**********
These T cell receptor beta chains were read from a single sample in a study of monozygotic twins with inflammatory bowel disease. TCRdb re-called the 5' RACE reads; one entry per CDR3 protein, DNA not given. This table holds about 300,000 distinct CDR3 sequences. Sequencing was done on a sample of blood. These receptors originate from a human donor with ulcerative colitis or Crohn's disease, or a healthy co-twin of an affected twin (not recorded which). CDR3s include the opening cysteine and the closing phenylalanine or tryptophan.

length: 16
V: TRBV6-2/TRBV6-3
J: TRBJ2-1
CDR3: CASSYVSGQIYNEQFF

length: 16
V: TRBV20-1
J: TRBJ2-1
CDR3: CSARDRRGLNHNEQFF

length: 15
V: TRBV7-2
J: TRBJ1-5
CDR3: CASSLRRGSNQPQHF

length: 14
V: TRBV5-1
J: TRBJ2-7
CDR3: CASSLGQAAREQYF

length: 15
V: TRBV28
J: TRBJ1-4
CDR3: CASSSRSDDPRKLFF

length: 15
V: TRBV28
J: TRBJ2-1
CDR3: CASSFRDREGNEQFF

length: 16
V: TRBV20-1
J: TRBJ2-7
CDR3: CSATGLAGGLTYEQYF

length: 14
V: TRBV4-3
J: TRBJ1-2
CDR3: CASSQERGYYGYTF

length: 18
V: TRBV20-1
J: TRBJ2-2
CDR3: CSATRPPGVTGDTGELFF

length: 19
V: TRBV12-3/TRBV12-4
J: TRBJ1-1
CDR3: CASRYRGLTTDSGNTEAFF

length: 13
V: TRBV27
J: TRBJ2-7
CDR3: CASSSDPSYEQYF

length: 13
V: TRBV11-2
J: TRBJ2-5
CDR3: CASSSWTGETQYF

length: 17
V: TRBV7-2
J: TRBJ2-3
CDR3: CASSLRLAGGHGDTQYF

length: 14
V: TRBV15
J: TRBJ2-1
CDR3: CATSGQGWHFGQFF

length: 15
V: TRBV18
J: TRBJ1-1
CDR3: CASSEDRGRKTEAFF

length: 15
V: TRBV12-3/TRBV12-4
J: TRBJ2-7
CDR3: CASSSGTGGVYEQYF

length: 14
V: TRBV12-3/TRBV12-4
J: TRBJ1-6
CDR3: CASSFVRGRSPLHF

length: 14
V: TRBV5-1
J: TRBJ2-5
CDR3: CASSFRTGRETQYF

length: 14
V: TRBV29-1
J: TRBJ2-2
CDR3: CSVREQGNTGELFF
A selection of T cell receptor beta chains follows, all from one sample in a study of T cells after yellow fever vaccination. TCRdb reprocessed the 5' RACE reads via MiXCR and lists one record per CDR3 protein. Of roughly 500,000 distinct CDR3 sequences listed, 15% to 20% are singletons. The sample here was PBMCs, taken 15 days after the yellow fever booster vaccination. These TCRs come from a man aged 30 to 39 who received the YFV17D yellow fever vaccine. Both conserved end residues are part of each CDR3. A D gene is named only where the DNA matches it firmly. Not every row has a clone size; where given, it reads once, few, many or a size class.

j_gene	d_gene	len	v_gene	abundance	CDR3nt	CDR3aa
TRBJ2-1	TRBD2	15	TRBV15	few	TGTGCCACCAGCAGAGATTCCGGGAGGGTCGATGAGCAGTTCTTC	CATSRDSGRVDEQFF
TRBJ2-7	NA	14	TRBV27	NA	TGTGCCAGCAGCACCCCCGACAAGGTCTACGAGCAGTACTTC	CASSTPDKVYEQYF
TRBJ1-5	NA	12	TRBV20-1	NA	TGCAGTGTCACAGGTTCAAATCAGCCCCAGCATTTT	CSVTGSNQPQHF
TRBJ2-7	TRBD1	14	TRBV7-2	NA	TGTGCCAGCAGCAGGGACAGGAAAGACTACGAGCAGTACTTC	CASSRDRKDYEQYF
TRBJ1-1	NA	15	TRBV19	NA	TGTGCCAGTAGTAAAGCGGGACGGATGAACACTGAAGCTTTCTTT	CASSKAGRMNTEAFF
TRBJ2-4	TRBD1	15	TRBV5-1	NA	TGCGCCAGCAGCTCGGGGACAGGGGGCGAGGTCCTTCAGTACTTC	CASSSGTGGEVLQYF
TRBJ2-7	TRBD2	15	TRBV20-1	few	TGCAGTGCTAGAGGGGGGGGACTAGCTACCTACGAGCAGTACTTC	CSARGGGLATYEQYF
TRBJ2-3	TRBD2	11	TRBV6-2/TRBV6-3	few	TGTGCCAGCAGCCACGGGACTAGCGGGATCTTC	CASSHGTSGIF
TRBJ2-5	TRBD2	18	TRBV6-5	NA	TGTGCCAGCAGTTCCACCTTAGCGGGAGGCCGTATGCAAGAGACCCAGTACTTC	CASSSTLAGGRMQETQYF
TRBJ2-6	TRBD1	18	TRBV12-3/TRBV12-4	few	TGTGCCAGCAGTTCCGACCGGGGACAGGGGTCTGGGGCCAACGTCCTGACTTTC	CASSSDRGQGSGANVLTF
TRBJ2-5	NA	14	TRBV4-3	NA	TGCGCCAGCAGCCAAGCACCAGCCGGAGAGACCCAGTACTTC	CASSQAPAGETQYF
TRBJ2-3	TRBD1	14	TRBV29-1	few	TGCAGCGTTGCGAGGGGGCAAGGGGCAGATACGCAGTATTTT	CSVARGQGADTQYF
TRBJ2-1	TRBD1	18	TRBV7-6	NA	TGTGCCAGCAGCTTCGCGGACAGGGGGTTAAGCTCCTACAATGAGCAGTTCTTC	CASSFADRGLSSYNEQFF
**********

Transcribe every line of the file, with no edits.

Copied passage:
These T cell receptor beta chains were read from a single sample in a study of monozygotic twins with inflammatory bowel disease. TCRdb re-called the 5' RACE reads; one entry per CDR3 protein, DNA not given. This table holds about 300,000 distinct CDR3 sequences. Sequencing was done on a sample of blood. These receptors originate from a human donor with ulcerative colitis or Crohn's disease, or a healthy co-twin of an affected twin (not recorded which). CDR3s include the opening cysteine and the closing phenylalanine or tryptophan.

length: 16
V: TRBV6-2/TRBV6-3
J: TRBJ2-1
CDR3: CASSYVSGQIYNEQFF

length: 16
V: TRBV20-1
J: TRBJ2-1
CDR3: CSARDRRGLNHNEQFF

length: 15
V: TRBV7-2
J: TRBJ1-5
CDR3: CASSLRRGSNQPQHF

length: 14
V: TRBV5-1
J: TRBJ2-7
CDR3: CASSLGQAAREQYF

length: 15
V: TRBV28
J: TRBJ1-4
CDR3: CASSSRSDDPRKLFF

length: 15
V: TRBV28
J: TRBJ2-1
CDR3: CASSFRDREGNEQFF

length: 16
V: TRBV20-1
J: TRBJ2-7
CDR3: CSATGLAGGLTYEQYF

length: 14
V: TRBV4-3
J: TRBJ1-2
CDR3: CASSQERGYYGYTF

length: 18
V: TRBV20-1
J: TRBJ2-2
CDR3: CSATRPPGVTGDTGELFF

length: 19
V: TRBV12-3/TRBV12-4
J: TRBJ1-1
CDR3: CASRYRGLTTDSGNTEAFF

length: 13
V: TRBV27
J: TRBJ2-7
CDR3: CASSSDPSYEQYF

length: 13
V: TRBV11-2
J: TRBJ2-5
CDR3: CASSSWTGETQYF

length: 17
V: TRBV7-2
J: TRBJ2-3
CDR3: CASSLRLAGGHGDTQYF

length: 14
V: TRBV15
J: TRBJ2-1
CDR3: CATSGQGWHFGQFF

length: 15
V: TRBV18
J: TRBJ1-1
CDR3: CASSEDRGRKTEAFF

length: 15
V: TRBV12-3/TRBV12-4
J: TRBJ2-7
CDR3: CASSSGTGGVYEQYF

length: 14
V: TRBV12-3/TRBV12-4
J: TRBJ1-6
CDR3: CASSFVRGRSPLHF

length: 14
V: TRBV5-1
J: TRBJ2-5
CDR3: CASSFRTGRETQYF

length: 14
V: TRBV29-1
J: TRBJ2-2
CDR3: CSVREQGNTGELFF
A selection of T cell receptor beta chains follows, all from one sample in a study of T cells after yellow fever vaccination. TCRdb reprocessed the 5' RACE reads via MiXCR and lists one record per CDR3 protein. Of roughly 500,000 distinct CDR3 sequences listed, 15% to 20% are singletons. The sample here was PBMCs, taken 15 days after the yellow fever booster vaccination. These TCRs come from a man aged 30 to 39 who received the YFV17D yellow fever vaccine. Both conserved end residues are part of each CDR3. A D gene is named only where the DNA matches it firmly. Not every row has a clone size; where given, it reads once, few, many or a size class.

j_gene	d_gene	len	v_gene	abundance	CDR3nt	CDR3aa
TRBJ2-1	TRBD2	15	TRBV15	few	TGTGCCACCAGCAGAGATTCCGGGAGGGTCGATGAGCAGTTCTTC	CATSRDSGRVDEQFF
TRBJ2-7	NA	14	TRBV27	NA	TGTGCCAGCAGCACCCCCGACAAGGTCTACGAGCAGTACTTC	CASSTPDKVYEQYF
TRBJ1-5	NA	12	TRBV20-1	NA	TGCAGTGTCACAGGTTCAAATCAGCCCCAGCATTTT	CSVTGSNQPQHF
TRBJ2-7	TRBD1	14	TRBV7-2	NA	TGTGCCAGCAGCAGGGACAGGAAAGACTACGAGCAGTACTTC	CASSRDRKDYEQYF
TRBJ1-1	NA	15	TRBV19	NA	TGTGCCAGTAGTAAAGCGGGACGGATGAACACTGAAGCTTTCTTT	CASSKAGRMNTEAFF
TRBJ2-4	TRBD1	15	TRBV5-1	NA	TGCGCCAGCAGCTCGGGGACAGGGGGCGAGGTCCTTCAGTACTTC	CASSSGTGGEVLQYF
TRBJ2-7	TRBD2	15	TRBV20-1	few	TGCAGTGCTAGAGGGGGGGGACTAGCTACCTACGAGCAGTACTTC	CSARGGGLATYEQYF
TRBJ2-3	TRBD2	11	TRBV6-2/TRBV6-3	few	TGTGCCAGCAGCCACGGGACTAGCGGGATCTTC	CASSHGTSGIF
TRBJ2-5	TRBD2	18	TRBV6-5	NA	TGTGCCAGCAGTTCCACCTTAGCGGGAGGCCGTATGCAAGAGACCCAGTACTTC	CASSSTLAGGRMQETQYF
TRBJ2-6	TRBD1	18	TRBV12-3/TRBV12-4	few	TGTGCCAGCAGTTCCGACCGGGGACAGGGGTCTGGGGCCAACGTCCTGACTTTC	CASSSDRGQGSGANVLTF
TRBJ2-5	NA	14	TRBV4-3	NA	TGCGCCAGCAGCCAAGCACCAGCCGGAGAGACCCAGTACTTC	CASSQAPAGETQYF
TRBJ2-3	TRBD1	14	TRBV29-1	few	TGCAGCGTTGCGAGGGGGCAAGGGGCAGATACGCAGTATTTT	CSVARGQGADTQYF
TRBJ2-1	TRBD1	18	TRBV7-6	NA	TGTGCCAGCAGCTTCGCGGACAGGGGGTTAAGCTCCTACAATGAGCAGTTCTTC	CASSFADRGLSSYNEQFF